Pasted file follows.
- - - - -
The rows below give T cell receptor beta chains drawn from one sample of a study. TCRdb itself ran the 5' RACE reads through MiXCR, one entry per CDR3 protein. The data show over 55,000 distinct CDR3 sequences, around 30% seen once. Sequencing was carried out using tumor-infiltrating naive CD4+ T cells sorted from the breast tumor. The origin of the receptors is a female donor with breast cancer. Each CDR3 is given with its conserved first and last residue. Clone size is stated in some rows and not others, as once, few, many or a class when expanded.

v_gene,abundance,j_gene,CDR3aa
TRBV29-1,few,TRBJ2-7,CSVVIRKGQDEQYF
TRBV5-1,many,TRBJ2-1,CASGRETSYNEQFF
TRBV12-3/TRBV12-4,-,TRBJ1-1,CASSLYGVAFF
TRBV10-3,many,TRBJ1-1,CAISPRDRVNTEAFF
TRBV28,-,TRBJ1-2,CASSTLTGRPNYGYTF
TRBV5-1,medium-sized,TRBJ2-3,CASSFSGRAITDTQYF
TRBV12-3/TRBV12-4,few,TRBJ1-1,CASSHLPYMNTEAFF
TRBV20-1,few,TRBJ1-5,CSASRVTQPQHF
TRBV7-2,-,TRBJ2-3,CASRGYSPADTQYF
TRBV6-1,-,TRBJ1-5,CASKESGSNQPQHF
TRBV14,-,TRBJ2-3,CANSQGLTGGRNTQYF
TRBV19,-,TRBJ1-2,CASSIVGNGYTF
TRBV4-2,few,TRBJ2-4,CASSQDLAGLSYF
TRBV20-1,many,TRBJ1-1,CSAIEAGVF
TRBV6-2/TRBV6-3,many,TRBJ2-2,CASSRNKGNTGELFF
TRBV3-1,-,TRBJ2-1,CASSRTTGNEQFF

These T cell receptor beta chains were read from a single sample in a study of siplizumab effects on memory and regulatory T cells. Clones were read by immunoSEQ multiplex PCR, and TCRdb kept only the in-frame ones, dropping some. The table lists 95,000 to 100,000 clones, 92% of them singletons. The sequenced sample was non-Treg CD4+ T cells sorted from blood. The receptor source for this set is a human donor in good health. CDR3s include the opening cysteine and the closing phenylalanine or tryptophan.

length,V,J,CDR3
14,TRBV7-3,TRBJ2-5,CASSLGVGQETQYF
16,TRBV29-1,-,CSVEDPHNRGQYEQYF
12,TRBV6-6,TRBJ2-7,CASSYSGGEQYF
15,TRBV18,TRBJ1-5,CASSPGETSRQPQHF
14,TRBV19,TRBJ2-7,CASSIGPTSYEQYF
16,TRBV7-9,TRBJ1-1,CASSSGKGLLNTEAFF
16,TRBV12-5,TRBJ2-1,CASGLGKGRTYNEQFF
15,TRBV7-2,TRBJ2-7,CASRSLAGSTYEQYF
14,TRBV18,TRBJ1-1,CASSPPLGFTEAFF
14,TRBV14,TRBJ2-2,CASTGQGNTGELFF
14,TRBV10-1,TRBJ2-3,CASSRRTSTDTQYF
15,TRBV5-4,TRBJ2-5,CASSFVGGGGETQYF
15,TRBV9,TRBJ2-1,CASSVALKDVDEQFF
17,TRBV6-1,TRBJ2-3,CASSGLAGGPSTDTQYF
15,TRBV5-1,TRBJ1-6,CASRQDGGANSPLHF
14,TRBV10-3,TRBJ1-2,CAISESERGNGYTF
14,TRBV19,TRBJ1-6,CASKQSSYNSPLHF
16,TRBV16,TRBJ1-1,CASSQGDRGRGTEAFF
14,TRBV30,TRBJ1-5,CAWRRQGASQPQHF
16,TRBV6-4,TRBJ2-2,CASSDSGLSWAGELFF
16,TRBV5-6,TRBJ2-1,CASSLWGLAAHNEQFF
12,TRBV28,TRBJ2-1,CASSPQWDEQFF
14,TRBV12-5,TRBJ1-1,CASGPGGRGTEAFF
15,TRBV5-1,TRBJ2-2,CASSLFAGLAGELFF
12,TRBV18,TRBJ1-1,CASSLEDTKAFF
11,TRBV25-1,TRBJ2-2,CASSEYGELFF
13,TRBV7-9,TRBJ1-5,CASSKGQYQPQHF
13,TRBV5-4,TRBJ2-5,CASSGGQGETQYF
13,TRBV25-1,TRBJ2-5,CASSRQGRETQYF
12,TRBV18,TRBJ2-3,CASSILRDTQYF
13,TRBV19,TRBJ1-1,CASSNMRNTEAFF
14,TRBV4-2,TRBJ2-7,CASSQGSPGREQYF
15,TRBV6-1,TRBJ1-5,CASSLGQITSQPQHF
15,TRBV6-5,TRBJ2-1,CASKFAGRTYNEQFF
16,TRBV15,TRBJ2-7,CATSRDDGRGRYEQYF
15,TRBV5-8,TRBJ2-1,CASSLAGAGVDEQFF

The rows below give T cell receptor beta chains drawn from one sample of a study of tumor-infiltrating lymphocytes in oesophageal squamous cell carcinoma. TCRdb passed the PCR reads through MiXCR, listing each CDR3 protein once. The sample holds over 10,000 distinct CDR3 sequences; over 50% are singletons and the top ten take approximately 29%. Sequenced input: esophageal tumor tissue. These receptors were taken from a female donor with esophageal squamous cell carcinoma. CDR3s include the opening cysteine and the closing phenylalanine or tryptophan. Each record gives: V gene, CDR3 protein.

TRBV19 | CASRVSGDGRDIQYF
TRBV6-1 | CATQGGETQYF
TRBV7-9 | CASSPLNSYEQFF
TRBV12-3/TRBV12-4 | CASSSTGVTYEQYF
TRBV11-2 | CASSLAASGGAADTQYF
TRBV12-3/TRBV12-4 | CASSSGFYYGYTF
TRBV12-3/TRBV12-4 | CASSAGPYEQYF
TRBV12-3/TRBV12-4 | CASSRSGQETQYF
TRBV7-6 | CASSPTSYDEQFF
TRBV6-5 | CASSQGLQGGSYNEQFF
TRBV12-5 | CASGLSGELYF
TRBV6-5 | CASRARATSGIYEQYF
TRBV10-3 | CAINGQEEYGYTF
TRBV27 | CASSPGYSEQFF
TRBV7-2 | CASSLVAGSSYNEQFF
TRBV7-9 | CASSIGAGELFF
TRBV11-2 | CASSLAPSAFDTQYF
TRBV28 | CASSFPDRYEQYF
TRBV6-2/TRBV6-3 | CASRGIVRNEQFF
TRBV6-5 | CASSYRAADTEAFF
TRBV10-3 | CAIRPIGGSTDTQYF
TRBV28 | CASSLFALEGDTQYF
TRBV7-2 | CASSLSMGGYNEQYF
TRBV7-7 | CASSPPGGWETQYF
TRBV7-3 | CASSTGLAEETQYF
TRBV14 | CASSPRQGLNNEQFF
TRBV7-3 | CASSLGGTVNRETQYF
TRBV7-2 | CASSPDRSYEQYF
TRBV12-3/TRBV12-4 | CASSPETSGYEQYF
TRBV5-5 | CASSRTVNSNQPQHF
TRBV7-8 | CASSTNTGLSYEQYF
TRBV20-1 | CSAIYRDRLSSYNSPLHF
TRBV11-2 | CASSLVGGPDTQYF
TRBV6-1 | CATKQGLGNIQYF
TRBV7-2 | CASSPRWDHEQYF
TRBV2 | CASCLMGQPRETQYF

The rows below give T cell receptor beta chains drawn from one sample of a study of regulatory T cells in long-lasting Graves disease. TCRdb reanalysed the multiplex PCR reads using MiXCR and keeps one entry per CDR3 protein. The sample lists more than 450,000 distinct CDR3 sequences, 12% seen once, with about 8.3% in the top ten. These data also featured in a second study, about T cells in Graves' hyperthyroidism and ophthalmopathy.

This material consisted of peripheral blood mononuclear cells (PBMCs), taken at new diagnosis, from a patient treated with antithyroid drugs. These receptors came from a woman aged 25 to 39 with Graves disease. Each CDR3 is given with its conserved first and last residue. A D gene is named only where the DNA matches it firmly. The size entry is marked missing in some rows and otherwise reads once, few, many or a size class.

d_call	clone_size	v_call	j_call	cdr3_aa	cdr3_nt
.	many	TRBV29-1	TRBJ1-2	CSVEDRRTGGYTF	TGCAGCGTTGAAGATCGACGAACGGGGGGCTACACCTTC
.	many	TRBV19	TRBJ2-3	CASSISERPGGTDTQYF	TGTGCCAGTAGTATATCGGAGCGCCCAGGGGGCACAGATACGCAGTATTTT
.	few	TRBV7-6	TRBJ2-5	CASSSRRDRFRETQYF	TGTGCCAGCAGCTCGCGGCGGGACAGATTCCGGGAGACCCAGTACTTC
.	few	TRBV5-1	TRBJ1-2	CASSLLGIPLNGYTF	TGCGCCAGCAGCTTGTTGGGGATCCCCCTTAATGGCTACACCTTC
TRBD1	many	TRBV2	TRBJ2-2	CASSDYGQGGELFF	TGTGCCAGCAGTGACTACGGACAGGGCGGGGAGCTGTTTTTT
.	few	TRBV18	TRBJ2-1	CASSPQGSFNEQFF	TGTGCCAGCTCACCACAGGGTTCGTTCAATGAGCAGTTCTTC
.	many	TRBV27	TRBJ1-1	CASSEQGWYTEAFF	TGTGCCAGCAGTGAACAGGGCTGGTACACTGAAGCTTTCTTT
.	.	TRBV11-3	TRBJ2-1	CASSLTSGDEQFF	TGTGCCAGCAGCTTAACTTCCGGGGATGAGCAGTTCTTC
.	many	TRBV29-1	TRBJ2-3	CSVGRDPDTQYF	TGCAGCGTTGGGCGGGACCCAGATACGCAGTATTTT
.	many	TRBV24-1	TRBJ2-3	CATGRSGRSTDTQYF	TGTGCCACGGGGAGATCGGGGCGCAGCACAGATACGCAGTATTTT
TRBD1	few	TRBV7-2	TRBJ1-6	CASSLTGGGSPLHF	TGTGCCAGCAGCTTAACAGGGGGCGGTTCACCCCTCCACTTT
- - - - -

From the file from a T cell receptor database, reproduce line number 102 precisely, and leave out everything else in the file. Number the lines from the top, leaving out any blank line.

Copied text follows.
.	few	TRBV18	TRBJ2-1	CASSPQGSFNEQFF	TGTGCCAGCTCACCACAGGGTTCGTTCAATGAGCAGTTCTTC